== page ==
Hemp farmers determined to change new crippling Farm Bill regulations
Here are four things farmers want to be revised in the law.
LOS ANGELES — January 7, 2020 — Hemp farmers throughout the nation were handed a devastating blow when the United States Department of Agriculture released new guidelines on hemp production. The new standards currently under review have sent shockwaves throughout one of the nation’s fastest-growing industries.
Hemp farmers and hemp CBD-industry leaders are desperately trying to force the federal department to rethink its actions that they view as “unreasonable” and “unnecessary.” The USDA is taking comments and feedback at www.regulations.gov (https://www.regulations.gov/document?D=AMS-SC-19-0042-0001) through the end of January 2020.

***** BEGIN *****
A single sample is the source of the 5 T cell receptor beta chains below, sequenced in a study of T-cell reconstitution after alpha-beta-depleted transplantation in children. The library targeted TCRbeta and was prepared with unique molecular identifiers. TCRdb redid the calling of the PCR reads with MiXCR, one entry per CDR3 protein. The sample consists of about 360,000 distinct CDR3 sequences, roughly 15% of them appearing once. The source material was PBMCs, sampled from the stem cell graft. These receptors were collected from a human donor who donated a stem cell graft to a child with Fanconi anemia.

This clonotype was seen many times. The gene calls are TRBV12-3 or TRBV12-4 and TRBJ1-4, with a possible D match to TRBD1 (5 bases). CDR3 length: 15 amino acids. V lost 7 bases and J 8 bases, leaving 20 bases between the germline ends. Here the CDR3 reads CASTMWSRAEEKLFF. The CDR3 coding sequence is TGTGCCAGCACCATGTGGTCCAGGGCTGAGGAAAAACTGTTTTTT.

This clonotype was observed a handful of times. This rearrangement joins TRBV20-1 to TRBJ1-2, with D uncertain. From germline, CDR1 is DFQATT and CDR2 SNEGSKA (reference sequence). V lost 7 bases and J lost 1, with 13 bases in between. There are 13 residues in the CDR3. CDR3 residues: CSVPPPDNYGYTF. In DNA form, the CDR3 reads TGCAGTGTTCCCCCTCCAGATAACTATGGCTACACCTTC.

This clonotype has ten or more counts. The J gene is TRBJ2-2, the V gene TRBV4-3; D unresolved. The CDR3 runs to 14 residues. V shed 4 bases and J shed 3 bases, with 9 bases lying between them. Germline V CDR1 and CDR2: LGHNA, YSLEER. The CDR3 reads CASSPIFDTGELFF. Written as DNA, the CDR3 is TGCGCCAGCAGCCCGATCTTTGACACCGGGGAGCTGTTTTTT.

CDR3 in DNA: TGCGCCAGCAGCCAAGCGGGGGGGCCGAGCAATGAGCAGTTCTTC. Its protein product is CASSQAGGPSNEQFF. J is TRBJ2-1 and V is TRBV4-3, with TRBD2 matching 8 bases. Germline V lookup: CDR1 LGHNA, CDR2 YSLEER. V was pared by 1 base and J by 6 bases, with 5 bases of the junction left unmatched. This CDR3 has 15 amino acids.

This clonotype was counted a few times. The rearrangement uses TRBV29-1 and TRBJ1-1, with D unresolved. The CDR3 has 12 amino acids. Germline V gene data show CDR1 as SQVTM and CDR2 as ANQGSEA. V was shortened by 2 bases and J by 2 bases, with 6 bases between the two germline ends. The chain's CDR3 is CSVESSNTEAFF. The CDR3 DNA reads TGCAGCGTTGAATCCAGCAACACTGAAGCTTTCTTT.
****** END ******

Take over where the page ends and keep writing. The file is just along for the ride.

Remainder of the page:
These recent revisions to the 2018 Farm Bill include new regulations for testing the levels of delta-9 tetrahydrocannabinol (THC), disposing of crops not meeting necessary requirements, licensing requirements and other criteria, according to the USDA.
If continued, this federal plan will cripple a rapidly expanding industry, sparked by the booming demand of CBD, the non-intoxicating chemical compound extracted from the hemp plant. Hemp Business Journal predicts the hemp CBD industry will hit $1.8 billion in 2020. The new plan, however, threatens to stop some — if not most — farmers in their tracks.